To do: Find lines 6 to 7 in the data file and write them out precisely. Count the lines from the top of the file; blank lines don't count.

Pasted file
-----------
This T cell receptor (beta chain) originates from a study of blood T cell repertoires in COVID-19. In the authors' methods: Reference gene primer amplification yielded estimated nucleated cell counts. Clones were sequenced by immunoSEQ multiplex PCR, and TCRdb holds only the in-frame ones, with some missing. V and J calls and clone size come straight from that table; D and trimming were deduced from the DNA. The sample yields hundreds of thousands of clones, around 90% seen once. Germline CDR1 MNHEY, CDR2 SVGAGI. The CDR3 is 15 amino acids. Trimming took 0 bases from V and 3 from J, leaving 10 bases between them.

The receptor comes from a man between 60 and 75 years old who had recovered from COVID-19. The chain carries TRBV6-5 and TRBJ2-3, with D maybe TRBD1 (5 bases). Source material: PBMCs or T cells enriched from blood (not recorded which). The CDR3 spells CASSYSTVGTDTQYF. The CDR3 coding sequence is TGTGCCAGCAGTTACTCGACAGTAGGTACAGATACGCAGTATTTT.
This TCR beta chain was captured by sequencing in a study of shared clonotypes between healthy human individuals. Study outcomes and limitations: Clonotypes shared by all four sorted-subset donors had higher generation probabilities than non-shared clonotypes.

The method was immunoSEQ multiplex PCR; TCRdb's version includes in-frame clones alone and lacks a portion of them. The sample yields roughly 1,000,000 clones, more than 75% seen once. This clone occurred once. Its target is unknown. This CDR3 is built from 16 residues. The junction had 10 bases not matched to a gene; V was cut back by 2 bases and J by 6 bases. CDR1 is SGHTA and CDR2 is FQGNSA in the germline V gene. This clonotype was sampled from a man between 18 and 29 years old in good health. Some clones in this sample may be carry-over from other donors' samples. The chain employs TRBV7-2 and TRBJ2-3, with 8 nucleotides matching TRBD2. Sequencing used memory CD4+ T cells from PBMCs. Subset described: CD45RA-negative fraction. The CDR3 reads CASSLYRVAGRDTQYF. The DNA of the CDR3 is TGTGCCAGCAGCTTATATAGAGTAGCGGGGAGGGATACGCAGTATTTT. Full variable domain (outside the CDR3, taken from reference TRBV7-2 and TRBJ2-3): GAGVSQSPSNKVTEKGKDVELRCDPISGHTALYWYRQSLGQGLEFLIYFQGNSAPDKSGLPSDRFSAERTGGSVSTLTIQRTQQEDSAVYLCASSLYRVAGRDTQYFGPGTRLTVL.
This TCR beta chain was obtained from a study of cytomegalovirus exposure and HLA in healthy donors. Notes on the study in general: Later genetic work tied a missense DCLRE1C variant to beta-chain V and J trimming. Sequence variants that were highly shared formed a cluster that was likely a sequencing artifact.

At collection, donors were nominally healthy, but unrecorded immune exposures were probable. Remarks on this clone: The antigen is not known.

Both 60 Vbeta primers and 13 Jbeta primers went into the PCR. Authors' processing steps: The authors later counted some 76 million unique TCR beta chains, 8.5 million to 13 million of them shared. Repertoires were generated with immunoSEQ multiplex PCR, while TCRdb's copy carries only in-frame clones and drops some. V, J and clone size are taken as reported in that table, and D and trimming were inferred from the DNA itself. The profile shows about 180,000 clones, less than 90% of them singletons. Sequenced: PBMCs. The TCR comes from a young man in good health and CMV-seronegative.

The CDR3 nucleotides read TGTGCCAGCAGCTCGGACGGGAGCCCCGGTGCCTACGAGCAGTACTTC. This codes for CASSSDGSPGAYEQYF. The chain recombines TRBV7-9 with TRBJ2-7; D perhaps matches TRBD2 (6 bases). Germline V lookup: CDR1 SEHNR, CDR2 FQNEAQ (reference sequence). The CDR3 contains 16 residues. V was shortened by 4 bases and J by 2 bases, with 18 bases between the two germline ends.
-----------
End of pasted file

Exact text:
At collection, donors were nominally healthy, but unrecorded immune exposures were probable. Remarks on this clone: The antigen is not known.

Both 60 Vbeta primers and 13 Jbeta primers went into the PCR. Authors' processing steps: The authors later counted some 76 million unique TCR beta chains, 8.5 million to 13 million of them shared. Repertoires were generated with immunoSEQ multiplex PCR, while TCRdb's copy carries only in-frame clones and drops some. V, J and clone size are taken as reported in that table, and D and trimming were inferred from the DNA itself. The profile shows about 180,000 clones, less than 90% of them singletons. Sequenced: PBMCs. The TCR comes from a young man in good health and CMV-seronegative.